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Rivals and partners comment on Apple's recent moves. - Page 3

post #81 of 90
Quote:
Originally Posted by Newtron View Post

Very interesting quote. Apple does indeed seem to be wooing unsophisticated technophobes with their newest products.

Will that strategy work in the long term, with a generation who used computers before they could read? Do they want simplicity or capability?

Note to Paul Otellini.

There are a lot of Moms in the world and they're the ones that generally control the purse sting of the household.
post #82 of 90
Quote:
Originally Posted by Newtron View Post

Android Tablets.
WebOS Tablets.
Windows Tablets.
Symbian Tablets.
Nook.
Kindle.
New Stuff.

Apple will be lucky to get 20%. How's the phone percentage doing these days?

Combined Android against Apple's iPhone, not too good but compared it to each individual manufacturer against Apple, it's Houston, Apple is kicking our butts.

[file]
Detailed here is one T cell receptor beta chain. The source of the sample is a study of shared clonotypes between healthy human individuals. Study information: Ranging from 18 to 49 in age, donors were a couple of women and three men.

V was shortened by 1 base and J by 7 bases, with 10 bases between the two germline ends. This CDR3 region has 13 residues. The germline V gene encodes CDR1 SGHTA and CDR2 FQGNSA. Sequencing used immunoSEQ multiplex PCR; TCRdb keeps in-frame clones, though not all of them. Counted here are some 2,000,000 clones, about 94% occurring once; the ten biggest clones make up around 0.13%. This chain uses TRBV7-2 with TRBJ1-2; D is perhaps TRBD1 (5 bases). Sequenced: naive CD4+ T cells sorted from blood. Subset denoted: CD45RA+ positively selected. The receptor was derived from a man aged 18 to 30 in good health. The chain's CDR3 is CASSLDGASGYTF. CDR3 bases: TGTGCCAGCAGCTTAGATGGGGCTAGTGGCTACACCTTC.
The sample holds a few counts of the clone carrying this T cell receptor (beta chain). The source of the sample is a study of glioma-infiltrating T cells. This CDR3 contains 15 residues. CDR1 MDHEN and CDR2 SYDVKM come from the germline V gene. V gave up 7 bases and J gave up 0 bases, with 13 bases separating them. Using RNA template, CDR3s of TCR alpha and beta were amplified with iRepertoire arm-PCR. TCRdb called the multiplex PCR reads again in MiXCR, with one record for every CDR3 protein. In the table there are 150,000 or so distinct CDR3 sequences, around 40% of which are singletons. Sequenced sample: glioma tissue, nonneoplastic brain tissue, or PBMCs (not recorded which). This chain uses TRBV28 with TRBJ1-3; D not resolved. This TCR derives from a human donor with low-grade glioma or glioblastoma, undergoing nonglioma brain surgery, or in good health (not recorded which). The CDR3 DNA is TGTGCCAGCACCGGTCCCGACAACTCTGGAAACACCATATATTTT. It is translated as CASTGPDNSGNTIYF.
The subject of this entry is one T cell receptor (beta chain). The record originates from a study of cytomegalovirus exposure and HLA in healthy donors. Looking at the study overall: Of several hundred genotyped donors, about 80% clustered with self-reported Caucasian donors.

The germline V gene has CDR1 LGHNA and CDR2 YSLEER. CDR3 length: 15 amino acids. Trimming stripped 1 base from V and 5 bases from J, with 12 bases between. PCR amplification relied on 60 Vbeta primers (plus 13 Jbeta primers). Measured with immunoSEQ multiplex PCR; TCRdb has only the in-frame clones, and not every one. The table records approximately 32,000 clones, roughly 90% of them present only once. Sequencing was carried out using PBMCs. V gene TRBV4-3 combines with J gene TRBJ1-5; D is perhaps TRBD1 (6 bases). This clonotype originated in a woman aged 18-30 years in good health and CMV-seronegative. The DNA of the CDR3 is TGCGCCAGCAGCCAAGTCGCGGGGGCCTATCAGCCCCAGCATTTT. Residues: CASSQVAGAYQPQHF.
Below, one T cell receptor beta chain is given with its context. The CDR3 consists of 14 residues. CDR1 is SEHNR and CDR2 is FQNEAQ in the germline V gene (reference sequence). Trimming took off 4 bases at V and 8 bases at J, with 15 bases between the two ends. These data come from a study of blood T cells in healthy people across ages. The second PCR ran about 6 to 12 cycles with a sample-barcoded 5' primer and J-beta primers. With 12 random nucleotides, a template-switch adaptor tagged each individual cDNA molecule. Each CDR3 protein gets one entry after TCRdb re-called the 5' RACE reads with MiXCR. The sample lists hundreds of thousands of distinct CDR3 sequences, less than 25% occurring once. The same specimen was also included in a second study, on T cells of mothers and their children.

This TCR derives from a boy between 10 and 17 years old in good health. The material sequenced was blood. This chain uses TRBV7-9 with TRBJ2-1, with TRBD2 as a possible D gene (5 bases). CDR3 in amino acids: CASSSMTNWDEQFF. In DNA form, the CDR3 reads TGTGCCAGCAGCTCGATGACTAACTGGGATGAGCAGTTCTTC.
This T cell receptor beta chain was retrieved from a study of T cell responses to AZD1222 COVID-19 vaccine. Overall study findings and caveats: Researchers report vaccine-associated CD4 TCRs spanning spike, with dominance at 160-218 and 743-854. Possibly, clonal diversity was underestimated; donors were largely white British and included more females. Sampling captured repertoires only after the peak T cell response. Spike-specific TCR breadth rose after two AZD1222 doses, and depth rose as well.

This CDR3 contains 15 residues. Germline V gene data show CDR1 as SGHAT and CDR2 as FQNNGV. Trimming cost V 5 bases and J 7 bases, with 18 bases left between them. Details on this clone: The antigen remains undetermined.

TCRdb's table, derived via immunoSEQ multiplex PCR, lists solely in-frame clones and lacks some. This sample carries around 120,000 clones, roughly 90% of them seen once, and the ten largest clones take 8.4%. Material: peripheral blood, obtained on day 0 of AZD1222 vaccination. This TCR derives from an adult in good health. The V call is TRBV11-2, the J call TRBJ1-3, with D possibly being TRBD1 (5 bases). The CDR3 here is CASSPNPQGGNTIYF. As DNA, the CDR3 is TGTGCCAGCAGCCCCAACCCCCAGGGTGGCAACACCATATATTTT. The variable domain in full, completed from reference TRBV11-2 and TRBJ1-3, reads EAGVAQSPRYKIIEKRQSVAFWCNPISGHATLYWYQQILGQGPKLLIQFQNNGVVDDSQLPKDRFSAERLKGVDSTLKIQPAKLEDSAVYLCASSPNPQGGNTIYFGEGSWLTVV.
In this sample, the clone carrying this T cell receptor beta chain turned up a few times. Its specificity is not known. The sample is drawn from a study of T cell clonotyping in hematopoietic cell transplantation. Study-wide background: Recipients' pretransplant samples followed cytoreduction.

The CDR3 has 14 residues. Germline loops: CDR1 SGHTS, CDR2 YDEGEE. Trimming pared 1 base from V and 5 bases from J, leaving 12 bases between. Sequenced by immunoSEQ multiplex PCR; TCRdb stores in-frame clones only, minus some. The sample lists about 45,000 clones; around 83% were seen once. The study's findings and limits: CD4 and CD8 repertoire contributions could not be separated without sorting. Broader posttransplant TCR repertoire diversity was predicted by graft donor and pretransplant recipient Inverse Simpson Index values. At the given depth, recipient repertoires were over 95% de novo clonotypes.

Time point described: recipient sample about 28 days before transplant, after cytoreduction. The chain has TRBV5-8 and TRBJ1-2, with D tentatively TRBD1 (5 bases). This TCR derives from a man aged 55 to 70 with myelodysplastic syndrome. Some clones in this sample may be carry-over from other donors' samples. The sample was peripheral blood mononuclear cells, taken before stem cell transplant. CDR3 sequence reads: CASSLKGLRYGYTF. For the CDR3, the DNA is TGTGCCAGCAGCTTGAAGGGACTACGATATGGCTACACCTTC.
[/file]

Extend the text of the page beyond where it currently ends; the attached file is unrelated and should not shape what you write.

Again, Windows Tablets does not exist yet, neither do WebOS , Symbian and most all Android Tablets. When they exist and out to the consumers hands, we can talk about it. Hinted future products cannot compete with an existing product that consumers are using now. And by the time those products are release, the second generation or third generation iPad will be there waiting for them.
post #83 of 90
Quote:
Originally Posted by Newtron View Post

Tell you what. You found and build a multi-billion dollar international manufacturing firm like Dell or Acer, and then you'll be in a position to criticize their management.

Until then, you are as silly as those folks who tell Steve how to run his company.

Try this simple experiment:

Look at the number of units Acer sells per year. (Hint. It is a big number)
Look at the total profit Acer makes. (Hint. It is a small number.)
Then divide one by the other and you arrive at a profit per PC. Then come back here. Tell us the number and tell us with a straight face that you don't find it laughable.

A company with absolutely zero value-add. They just glue components together and sell them cheap.

Dell is (was) a brilliant an innovative company. But all that innovation is about component purchase and inventory management. It has nothing at all to do with technology.